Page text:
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  9. I can't wait 'til "Annie's Book of Farm Etiquette" hits the stands. I think the earrings should be required.

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  10. I love your life. I know it's not easy figuring out the etiquette of farming, but it's not easy figuring out the etiquette of life either. So we all struggle. You just get to have way more cool animals than we do.

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  11. Back home, the farm etiquette only meant that you do not run in the pile of "rice hay" with shoes. A lot of farm kids had a lot of fun as they understood the value of rice and the reasons we cannot let it be under our shoes. We ended up not having fun as our grandma did not allow us to go anywhere without shoes. She did mean well, a little paranoid, but meant well. LOL

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  12. Laughing still. Having grown up on the farm, I do believe a bit of farm etiquette exists or maybe it is just plain old country manners. As long as you wear a bra under your flowery dress while mowing it is all okay in the country...lol...tractor bounce is not good if you know what I mean.

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  13. I dont have a farm but yard etiquette allows neighbors to mow at the same time as long as they wave and acknowledge the other mower first..
    Now if 3 or more neighbors are mowing it gets a bit more intricate as one must wave to the mower who began First and that requires walking along the road a bit to see who'd the fartherest along:) of course you can still break the rules on this if one neighbor is a Faster Mower..
    The only way I know too rectify this issue is to always mow wearing your custom made mowing tshirt , white with large black lettering, of course.. Print on it " Hello to all fellow mowers. May your blands be Sharp, your engine run smooth and no raindrops till you finish your task".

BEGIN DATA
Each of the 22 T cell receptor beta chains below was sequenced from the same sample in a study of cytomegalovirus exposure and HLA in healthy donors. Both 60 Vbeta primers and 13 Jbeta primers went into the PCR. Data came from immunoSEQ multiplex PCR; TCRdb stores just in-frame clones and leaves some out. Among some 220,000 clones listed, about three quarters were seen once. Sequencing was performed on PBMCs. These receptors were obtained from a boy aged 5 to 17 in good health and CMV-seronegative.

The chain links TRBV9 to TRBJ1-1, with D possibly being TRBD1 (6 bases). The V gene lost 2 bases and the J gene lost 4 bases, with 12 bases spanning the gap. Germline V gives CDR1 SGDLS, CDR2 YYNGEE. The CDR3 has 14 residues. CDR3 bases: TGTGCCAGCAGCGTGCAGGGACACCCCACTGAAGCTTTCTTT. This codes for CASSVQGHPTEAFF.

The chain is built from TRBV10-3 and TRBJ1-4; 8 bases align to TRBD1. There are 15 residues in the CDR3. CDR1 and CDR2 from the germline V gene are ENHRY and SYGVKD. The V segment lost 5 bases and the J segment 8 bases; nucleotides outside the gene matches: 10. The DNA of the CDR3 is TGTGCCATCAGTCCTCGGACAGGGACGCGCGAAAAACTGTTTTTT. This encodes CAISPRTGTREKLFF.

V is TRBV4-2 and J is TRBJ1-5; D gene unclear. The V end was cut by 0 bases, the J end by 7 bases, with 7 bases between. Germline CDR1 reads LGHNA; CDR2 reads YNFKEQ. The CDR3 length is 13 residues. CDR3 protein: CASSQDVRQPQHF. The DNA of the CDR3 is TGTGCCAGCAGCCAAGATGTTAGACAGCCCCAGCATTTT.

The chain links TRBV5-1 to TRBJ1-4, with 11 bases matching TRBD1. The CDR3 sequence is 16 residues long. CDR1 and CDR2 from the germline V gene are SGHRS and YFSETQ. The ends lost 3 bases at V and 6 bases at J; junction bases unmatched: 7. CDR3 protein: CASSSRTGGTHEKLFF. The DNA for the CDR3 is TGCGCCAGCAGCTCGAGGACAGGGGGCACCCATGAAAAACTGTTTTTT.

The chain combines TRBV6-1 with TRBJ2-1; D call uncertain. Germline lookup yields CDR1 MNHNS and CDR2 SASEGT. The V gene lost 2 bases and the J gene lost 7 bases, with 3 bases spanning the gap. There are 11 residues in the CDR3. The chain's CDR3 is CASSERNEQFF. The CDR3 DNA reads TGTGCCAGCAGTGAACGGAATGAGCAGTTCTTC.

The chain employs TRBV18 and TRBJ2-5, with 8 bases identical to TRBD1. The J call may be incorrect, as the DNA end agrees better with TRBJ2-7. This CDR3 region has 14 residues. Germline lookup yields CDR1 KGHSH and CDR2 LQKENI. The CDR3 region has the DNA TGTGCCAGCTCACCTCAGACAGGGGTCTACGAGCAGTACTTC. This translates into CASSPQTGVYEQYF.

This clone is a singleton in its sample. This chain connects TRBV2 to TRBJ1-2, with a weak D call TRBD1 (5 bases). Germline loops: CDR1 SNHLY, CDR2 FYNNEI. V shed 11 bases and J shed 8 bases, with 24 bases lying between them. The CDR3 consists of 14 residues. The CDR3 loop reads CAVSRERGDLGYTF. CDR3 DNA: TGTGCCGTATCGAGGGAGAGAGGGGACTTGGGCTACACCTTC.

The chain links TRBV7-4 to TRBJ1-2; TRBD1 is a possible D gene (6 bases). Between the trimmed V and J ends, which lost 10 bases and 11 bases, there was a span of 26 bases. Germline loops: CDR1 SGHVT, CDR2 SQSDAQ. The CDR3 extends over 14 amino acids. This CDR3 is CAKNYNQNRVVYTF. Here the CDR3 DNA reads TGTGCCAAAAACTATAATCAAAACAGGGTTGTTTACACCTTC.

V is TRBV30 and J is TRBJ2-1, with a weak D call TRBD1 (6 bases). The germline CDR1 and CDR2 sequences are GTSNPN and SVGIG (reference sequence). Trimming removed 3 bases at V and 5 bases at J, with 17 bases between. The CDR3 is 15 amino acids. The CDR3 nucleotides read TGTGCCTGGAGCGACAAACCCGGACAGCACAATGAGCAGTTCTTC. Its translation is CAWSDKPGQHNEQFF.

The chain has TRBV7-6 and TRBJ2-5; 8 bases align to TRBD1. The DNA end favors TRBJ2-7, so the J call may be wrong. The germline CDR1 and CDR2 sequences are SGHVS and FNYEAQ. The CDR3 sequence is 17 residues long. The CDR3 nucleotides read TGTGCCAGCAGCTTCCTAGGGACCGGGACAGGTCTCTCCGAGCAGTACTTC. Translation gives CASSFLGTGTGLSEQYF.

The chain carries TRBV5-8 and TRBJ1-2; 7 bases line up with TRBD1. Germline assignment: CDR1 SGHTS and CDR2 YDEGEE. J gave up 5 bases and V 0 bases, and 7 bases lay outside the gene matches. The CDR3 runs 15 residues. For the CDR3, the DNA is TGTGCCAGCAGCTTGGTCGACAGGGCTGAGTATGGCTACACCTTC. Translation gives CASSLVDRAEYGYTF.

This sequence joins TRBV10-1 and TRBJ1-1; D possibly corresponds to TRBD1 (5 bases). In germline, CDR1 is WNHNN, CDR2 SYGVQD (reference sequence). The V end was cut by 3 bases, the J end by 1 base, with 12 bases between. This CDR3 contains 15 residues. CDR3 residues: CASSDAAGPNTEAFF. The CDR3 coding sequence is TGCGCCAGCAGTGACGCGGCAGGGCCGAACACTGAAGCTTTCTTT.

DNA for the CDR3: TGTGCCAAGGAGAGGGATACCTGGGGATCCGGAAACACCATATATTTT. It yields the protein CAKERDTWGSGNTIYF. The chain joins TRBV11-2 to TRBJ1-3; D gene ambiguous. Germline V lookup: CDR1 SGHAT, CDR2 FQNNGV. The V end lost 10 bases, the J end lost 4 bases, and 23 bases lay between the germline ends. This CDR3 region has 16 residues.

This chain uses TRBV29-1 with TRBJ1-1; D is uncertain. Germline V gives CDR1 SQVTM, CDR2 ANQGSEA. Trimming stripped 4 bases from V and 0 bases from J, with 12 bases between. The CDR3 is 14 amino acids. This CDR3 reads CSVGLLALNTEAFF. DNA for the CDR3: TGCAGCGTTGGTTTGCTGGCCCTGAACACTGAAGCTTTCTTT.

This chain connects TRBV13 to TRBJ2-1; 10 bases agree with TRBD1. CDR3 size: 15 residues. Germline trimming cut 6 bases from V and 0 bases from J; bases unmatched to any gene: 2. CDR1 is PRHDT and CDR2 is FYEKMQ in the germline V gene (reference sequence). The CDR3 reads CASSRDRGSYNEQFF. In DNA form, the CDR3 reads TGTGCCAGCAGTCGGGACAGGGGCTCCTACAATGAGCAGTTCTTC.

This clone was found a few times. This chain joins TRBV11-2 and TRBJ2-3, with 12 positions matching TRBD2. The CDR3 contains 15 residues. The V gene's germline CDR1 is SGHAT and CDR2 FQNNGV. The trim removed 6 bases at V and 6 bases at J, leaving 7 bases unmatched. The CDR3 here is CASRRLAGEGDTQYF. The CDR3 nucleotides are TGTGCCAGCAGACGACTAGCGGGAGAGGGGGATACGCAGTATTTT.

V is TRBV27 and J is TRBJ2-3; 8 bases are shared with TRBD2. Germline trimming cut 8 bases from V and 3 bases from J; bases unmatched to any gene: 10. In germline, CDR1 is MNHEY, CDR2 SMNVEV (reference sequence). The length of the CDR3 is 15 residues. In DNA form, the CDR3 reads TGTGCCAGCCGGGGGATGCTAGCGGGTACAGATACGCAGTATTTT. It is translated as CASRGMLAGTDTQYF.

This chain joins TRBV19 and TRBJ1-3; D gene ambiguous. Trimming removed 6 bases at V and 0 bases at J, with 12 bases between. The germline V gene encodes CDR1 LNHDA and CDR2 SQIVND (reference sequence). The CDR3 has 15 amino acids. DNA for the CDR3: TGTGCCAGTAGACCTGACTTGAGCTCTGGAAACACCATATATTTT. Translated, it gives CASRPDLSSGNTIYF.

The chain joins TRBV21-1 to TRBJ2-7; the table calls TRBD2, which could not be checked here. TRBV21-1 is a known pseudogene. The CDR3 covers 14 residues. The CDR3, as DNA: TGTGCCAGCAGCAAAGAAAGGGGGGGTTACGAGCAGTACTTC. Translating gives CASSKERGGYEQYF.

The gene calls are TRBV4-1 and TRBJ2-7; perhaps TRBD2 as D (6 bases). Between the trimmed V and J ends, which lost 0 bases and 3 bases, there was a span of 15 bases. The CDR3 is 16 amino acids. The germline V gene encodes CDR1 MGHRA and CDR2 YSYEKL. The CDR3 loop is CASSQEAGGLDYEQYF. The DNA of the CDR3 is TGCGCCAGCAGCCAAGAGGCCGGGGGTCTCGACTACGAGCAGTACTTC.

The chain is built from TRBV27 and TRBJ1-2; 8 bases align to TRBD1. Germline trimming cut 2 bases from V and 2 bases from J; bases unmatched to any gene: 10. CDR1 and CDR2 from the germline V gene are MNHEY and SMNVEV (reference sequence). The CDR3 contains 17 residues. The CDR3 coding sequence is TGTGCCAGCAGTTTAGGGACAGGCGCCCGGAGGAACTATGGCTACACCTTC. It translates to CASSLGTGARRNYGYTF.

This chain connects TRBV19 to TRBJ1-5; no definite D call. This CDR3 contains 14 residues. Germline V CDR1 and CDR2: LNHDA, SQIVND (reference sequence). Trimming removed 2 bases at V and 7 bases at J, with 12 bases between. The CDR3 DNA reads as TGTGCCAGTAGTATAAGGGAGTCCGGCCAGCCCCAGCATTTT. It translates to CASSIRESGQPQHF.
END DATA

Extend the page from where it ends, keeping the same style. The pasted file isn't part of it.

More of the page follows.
If you have any problem remembering these mowing rules please call 1-800-mowerrules OR contact us at www.mowerrules.com ..
    thank you and have a wonderful day.

    *******************
    did ya get all that?
    love ya
    Sonny

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  14. rut roe I just read Rae's comment.
    I am a BOUNCING MowerPerson. In fact my chest appendages are of a size that what happens would better be called" swapping cylinders" than bouncing..
    know what I mean.. lucky I havent knocked myself out when hitting bumps in the lawn.. just lucky I guess.

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  15. Manners are important! And I'm with you about looking nice :)

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  16. Good manners are wonderful, on or off the farm. Mowing in a dress with boots on is nothing new around here (see pic of my idol Ma Kettle). You go girl!

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  17. I guess manners are important no matter what you are doing and the readers comment about blowing dust made sense to me. In the suburbs it is noise...do not make lawnmowing noise before 8:30!!

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  18. Heheheh.......I remember 'mowing' when we visit our friend's house in Southern France. But coming back to manner, that aside, if it is your farm and your time I suppose you can do it anytime or any which way you want :D

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  19. Great post. Farm etiquette may be an oxymoron, but it's no more ridiculous than June Cleaver cleaning house in her pearls and pumps.

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  20. Interesting juxtapoistion of terms!